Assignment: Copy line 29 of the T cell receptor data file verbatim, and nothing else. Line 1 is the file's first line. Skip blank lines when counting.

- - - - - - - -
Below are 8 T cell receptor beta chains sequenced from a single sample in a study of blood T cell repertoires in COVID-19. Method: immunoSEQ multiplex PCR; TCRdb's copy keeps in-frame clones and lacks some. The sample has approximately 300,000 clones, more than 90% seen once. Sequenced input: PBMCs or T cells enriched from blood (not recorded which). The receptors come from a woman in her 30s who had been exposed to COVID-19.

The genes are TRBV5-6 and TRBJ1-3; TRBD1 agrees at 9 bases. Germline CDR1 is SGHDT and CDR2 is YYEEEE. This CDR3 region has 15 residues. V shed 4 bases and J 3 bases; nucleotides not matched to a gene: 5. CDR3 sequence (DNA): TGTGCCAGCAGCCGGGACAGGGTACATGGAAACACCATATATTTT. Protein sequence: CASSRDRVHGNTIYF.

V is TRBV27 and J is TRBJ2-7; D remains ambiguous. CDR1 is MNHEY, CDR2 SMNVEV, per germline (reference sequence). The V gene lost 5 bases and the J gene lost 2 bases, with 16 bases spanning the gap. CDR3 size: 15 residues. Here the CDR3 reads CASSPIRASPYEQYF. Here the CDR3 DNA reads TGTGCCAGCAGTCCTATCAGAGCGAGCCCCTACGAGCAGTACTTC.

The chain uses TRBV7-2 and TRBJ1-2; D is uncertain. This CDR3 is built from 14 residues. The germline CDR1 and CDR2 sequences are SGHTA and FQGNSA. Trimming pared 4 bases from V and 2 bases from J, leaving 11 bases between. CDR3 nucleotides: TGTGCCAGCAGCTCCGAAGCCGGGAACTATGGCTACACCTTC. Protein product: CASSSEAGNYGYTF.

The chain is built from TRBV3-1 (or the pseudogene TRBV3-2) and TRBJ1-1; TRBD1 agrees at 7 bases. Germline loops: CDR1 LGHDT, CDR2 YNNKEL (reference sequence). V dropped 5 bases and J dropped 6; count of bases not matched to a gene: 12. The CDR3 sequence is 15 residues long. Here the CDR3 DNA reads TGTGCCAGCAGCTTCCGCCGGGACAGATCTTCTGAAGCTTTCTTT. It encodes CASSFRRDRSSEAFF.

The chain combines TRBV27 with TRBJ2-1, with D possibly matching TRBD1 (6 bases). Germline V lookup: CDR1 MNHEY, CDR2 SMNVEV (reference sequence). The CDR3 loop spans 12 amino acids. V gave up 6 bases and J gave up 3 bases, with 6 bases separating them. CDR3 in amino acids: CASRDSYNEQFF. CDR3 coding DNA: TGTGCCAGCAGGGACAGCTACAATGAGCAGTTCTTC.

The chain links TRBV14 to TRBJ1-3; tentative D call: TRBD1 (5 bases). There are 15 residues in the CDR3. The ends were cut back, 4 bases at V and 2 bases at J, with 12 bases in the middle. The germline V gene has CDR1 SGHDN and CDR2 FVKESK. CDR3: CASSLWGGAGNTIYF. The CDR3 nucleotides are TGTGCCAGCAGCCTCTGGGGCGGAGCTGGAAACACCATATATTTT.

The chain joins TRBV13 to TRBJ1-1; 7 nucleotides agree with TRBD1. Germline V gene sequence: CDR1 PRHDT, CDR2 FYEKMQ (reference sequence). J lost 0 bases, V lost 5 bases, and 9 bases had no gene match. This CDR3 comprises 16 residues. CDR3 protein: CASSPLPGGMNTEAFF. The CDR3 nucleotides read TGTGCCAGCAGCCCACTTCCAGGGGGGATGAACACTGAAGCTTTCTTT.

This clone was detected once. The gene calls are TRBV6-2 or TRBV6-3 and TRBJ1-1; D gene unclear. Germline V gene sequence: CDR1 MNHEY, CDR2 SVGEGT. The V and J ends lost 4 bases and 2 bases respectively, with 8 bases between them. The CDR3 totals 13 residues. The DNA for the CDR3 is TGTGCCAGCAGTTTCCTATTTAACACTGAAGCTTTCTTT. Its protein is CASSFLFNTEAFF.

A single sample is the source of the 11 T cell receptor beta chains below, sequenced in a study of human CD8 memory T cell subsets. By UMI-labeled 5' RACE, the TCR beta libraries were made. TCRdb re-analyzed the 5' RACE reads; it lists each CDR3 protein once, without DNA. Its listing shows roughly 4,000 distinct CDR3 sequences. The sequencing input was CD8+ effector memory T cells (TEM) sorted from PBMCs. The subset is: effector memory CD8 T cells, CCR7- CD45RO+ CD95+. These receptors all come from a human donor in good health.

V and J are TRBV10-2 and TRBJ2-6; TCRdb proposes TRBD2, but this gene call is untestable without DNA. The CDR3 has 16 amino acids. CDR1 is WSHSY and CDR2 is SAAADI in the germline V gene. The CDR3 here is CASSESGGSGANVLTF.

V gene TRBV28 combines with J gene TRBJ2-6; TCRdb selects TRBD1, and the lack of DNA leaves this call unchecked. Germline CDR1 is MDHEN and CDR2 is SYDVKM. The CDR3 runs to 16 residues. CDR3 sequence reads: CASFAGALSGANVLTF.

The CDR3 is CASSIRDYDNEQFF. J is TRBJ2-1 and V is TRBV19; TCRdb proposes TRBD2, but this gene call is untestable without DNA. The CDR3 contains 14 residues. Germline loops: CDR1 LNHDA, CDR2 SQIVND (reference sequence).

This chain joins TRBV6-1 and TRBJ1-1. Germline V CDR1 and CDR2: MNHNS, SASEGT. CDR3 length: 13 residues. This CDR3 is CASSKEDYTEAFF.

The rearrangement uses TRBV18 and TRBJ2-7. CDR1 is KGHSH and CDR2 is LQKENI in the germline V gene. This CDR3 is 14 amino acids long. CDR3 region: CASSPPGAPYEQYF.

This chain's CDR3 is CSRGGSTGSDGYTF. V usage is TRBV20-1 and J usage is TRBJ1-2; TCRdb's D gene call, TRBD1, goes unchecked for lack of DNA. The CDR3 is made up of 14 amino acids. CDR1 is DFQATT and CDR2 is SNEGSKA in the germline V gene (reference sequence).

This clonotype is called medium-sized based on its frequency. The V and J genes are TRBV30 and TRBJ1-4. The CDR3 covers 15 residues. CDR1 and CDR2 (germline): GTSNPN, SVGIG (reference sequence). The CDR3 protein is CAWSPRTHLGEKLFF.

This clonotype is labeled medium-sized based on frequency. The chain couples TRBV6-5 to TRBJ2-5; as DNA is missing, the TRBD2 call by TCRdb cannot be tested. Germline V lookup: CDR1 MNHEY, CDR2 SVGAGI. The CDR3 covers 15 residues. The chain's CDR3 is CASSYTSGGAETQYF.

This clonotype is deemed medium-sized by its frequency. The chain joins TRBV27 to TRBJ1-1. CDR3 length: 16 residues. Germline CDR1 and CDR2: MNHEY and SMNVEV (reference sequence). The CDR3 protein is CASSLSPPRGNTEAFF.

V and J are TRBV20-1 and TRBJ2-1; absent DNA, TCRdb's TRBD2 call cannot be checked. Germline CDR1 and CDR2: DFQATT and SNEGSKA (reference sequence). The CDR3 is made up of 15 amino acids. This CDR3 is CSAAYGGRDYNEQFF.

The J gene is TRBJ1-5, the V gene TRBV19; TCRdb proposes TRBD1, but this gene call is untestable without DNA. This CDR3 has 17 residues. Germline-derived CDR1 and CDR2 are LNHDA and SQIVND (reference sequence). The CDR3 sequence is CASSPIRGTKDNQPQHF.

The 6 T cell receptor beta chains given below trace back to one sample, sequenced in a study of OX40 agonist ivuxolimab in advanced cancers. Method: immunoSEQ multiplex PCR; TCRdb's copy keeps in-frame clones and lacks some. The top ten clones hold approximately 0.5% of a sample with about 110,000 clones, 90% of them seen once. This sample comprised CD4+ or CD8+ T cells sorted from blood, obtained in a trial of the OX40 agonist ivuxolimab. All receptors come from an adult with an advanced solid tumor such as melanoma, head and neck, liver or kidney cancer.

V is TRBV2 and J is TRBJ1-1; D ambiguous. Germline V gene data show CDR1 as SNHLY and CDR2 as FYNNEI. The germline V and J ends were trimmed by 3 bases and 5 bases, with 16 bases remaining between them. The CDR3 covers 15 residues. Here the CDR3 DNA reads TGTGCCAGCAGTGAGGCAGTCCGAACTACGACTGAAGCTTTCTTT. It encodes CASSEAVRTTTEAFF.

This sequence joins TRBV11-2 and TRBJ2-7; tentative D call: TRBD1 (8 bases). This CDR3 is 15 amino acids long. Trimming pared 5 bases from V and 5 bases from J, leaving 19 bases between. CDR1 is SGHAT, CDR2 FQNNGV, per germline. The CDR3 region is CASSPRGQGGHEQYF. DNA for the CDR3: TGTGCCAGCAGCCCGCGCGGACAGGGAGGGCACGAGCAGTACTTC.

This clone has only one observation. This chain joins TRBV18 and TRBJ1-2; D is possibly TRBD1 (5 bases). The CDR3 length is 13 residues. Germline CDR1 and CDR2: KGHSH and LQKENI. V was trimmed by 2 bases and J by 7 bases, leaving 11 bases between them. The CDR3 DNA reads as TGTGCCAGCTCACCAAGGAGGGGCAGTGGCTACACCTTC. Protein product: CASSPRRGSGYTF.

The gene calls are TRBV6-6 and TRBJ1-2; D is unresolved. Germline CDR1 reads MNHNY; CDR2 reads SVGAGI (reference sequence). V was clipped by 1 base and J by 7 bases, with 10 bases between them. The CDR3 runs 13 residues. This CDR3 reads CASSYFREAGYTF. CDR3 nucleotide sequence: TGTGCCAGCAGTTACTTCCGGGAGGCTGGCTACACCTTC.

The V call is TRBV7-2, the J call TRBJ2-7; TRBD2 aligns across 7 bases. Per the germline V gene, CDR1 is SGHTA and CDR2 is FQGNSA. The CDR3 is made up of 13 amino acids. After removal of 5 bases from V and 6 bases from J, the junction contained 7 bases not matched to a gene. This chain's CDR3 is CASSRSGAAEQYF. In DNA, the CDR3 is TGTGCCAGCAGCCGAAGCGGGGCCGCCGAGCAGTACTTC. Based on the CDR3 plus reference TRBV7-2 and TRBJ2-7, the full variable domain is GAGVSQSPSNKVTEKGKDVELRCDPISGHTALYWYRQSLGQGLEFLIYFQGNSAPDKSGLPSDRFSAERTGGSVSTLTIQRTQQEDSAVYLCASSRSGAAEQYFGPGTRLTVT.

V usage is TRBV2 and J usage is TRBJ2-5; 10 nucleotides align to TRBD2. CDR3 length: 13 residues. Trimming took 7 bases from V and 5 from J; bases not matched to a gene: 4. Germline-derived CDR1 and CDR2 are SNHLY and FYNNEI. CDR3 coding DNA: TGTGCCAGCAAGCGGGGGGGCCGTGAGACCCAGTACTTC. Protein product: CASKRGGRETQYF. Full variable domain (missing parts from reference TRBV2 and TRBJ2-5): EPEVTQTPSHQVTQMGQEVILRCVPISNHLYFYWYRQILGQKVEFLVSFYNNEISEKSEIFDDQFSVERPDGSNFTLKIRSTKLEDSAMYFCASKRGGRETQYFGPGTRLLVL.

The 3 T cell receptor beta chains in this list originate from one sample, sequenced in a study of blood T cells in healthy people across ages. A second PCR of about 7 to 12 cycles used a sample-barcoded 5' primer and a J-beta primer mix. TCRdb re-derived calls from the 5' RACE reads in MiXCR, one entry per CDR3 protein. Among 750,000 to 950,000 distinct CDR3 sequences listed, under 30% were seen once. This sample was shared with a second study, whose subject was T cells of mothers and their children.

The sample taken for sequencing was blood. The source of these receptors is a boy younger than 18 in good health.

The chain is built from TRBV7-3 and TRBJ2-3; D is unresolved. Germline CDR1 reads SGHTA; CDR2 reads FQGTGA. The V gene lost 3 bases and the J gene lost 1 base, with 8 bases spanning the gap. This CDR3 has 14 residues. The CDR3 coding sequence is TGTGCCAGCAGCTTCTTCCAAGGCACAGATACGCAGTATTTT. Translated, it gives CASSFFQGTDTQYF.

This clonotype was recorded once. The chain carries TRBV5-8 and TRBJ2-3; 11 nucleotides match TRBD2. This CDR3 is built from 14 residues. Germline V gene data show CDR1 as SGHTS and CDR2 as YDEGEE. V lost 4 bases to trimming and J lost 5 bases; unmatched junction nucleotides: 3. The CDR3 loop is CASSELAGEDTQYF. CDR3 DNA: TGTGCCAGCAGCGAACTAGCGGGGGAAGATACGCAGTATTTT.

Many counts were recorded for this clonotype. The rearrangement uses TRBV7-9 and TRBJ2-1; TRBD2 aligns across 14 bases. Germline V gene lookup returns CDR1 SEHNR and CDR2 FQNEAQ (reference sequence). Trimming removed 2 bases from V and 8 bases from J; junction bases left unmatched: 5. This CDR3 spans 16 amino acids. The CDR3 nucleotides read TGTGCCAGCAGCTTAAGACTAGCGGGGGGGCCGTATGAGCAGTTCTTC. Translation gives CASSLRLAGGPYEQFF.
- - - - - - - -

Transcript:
The 3 T cell receptor beta chains in this list originate from one sample, sequenced in a study of blood T cells in healthy people across ages. A second PCR of about 7 to 12 cycles used a sample-barcoded 5' primer and a J-beta primer mix. TCRdb re-derived calls from the 5' RACE reads in MiXCR, one entry per CDR3 protein. Among 750,000 to 950,000 distinct CDR3 sequences listed, under 30% were seen once. This sample was shared with a second study, whose subject was T cells of mothers and their children.